]Counterpoking: Counterpoking is important because otherwise your opponent’s pressure may just never end. Counterpoking is as simple as blocking an attack and throwing out a good poke afterwards (Ryu’s best counter-pokes are cr.mp and cr.mk). Counterpoking is risky if your opponent is throwing out plus on block moves though because his attacks are ‘faster’ than yours more often than not because of frame advantage. It’s a balance between preventing your opponent from walking forwards with a really loose string and not throwing out moves that you get counter-hit out of because the opponent is doing a tight string.
[*]Reversals: If the opponent is just not letting up a reversal is the simplest answer. Obviously if you get baited you’re done for. But a few reversals now and then make you opponent respect your space more and let you get away with more counterpoking and backdashing. It’s important to note that you rarely have to reversal during an opponent’s rushdown (although if it’s a situation where there’s a free DP involved you should). Reversals are kinda like cheating. You can get away with as many as the opponent isn’t watching for.
[/LIST]

Block the entire string at down back otherwise you’ll get hit by loose blockstrings. You could always DP in between the moves but that’s obviously risky.

There’s no shortcut to getting better defense. Once you know all your options and their costs and benefits it’s all up to playing people good at rushdown and adapting on the fly.


#14

All “normal” jumping attacks need to be blocked high (as in, jump and then press a button) to my understanding. The air to ground attacks which can be blocked low are universally either special moves or command normals which require more specific input, such as Rufus’s divekicks or Sakura’s Otoshi. If it can be “spammed” very low to the ground, it’s always blockable low (Cammy’s/Rufus’s divekicks), although it’s not necessarily a good thing to do so. Some (like headstomps or Gouken’s divekick) must be blocked high however.

As for specifics, frame data will tell you, although I have a feeling from your description that all of the other information there might be a bit much at this point. Just going into training mode and testing also works.

Frame data can be found on the wiki or on eventhubs. Eventhubs will have it sometimes just in the description page too, so if your having trouble with the frame data, you can try looking there. It’s not complete, but it will show you the ones more likely to be used by people who know what they’re doing.


#15

Thank you very much for the resource link, DeusLucas! :slight_smile:


#16

Thanks everyone for the replies. I appreciate them.

I found Kikuichimonji’s post particularly helpful. I can pull out the very weak points of my defense from there.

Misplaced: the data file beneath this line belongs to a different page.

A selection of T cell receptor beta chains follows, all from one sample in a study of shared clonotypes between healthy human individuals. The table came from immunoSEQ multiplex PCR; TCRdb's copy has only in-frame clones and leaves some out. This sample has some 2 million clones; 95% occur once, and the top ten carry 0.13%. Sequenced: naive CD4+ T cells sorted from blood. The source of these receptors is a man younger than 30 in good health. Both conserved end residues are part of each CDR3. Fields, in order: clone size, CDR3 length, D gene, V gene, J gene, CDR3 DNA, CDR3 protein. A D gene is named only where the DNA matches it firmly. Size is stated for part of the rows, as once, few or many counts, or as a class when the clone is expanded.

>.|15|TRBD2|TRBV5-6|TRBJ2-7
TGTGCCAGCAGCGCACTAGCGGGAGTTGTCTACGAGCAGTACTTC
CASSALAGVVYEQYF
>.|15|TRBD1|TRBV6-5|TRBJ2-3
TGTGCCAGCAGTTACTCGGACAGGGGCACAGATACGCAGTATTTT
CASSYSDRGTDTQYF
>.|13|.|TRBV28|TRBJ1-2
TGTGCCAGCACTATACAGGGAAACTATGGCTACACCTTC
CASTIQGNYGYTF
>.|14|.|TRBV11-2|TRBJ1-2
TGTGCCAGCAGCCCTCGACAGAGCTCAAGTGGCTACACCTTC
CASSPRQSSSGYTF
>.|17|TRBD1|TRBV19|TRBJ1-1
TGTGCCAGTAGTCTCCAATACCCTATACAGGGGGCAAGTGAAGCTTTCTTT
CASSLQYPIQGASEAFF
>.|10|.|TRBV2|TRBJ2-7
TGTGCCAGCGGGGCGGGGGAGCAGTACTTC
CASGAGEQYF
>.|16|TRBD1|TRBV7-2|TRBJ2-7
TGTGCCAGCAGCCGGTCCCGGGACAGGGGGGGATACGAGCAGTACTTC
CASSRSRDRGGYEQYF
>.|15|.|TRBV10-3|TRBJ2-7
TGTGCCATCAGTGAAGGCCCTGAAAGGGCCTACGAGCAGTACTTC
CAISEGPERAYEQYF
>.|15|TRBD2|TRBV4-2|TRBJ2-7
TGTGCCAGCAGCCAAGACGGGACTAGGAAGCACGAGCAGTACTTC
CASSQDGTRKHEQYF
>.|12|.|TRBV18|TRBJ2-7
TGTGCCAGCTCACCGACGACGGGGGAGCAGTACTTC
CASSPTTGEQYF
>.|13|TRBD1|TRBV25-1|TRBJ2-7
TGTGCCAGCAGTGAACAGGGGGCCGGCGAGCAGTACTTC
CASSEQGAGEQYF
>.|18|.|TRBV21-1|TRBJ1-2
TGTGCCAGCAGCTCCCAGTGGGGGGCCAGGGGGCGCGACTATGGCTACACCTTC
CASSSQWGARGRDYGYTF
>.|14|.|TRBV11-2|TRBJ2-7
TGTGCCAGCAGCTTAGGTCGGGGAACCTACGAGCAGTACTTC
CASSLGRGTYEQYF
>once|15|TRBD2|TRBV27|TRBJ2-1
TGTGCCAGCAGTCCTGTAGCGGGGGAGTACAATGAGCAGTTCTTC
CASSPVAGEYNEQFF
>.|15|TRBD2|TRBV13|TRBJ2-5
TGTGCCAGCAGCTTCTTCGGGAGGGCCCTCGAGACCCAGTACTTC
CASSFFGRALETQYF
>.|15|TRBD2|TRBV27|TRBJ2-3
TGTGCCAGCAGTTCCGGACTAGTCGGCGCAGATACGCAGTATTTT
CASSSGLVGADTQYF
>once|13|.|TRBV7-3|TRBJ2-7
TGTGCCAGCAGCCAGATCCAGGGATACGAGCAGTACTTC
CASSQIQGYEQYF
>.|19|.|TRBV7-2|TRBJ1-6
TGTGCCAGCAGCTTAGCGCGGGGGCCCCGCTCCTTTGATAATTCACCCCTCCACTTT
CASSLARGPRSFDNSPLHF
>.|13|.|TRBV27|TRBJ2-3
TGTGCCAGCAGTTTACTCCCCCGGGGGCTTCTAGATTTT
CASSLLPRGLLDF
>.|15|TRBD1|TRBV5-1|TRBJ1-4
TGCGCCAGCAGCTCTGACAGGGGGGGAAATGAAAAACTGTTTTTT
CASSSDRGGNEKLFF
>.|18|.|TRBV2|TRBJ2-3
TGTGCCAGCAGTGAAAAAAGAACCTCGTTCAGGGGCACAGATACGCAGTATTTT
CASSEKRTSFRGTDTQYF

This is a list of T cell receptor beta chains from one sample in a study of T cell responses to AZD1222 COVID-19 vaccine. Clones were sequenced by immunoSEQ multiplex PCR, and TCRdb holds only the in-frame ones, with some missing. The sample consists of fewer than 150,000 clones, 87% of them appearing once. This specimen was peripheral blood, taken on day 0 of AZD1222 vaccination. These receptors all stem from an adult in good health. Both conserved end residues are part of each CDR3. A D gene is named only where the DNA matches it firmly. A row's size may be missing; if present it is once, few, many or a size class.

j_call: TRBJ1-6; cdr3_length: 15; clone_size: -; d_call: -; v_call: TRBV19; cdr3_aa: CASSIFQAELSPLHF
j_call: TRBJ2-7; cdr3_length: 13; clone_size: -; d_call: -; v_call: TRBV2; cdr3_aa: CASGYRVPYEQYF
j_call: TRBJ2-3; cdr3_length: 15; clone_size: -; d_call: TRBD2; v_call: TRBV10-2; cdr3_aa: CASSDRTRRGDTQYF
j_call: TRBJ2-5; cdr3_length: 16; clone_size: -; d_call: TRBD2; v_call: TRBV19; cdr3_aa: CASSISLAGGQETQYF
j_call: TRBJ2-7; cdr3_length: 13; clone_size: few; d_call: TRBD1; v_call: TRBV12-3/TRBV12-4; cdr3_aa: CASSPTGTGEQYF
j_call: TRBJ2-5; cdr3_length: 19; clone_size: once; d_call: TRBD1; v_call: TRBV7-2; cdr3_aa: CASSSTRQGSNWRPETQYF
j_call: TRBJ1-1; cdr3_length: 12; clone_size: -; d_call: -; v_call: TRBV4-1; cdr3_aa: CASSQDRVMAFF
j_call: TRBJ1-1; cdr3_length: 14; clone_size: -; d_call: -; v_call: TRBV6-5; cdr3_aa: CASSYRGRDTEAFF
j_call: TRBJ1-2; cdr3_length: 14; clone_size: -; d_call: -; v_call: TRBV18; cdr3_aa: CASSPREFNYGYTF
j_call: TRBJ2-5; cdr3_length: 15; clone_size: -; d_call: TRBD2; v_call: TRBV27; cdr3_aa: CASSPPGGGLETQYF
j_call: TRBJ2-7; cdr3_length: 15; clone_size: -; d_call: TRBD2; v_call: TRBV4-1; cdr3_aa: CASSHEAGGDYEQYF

He mentions a few things:

Blocking Low: I used to do this out of habit. Then I fought a huge amount of Zangief crossup splash -> lariat players online and I started blocking standing, almost exclusively. I need to learn to block low more as a habit again.
Teching throws: This is a concept I think I have down pretty good. I get caught with my pants down sometimes with tick throwing (I think its called that – where people attempt a throw after a blocked attack just as you come out of blockstun). Sometimes I don’t tech simply because I’m not anticipating a throw.
Anti-Air: I see this as a weak point for myself. I use DP almost exclusively (sometimes I’m just a hair too slow) for AA and it’s a habit I’m having a hard time breaking. Is there anything other than cr.FP (and DP) that Ryu can use for AA on reaction?
Counterpoking: I pretty much lean on cr.MK -> Hado as a counter poke. I think I need to mixup and NOT throw the Hado because either they start to read the Hado and jump anticipating it or my counterpoke gets stuffed because they’re spamming a blockstring out.
Reversals: I think the only time I’ve ever scored one of these is a DP on wake-up. Maybe I just don’t notice the reversal notifier. I try not to DP on wake up, but, I played against the computer for awhile because I moved the PS3 and wireless is terrible for online gaming. I finally have it wired again and I’m getting back into it.

Maybe someone can comment on my post here and with something I’m not seeing or don’t understand.

Thanks,

Sean.


#17

As much as I hate you I was coming here to post this.


#18

Ha so good. i agree, this game teaches change up so well. It is a great game for learning to play on the fly and punish even when being pummelled.


#19

indeed this works well… likewise playing competitive CvS2 for a while will teach you how to defend almost aswell… just not as fast


#20

Some basic blocking techniques.

When the opponent is on the ground, almost always block low. Most overheads are slow enough that you can react to them and block them standing. Unless you know its coming.

If the opponent is in the air block high. To my knowledge, in most general 2d fighting games there are no air moves that can hit low.

Play MvC2 constantly and you will learn to block very quickly, which was stated already.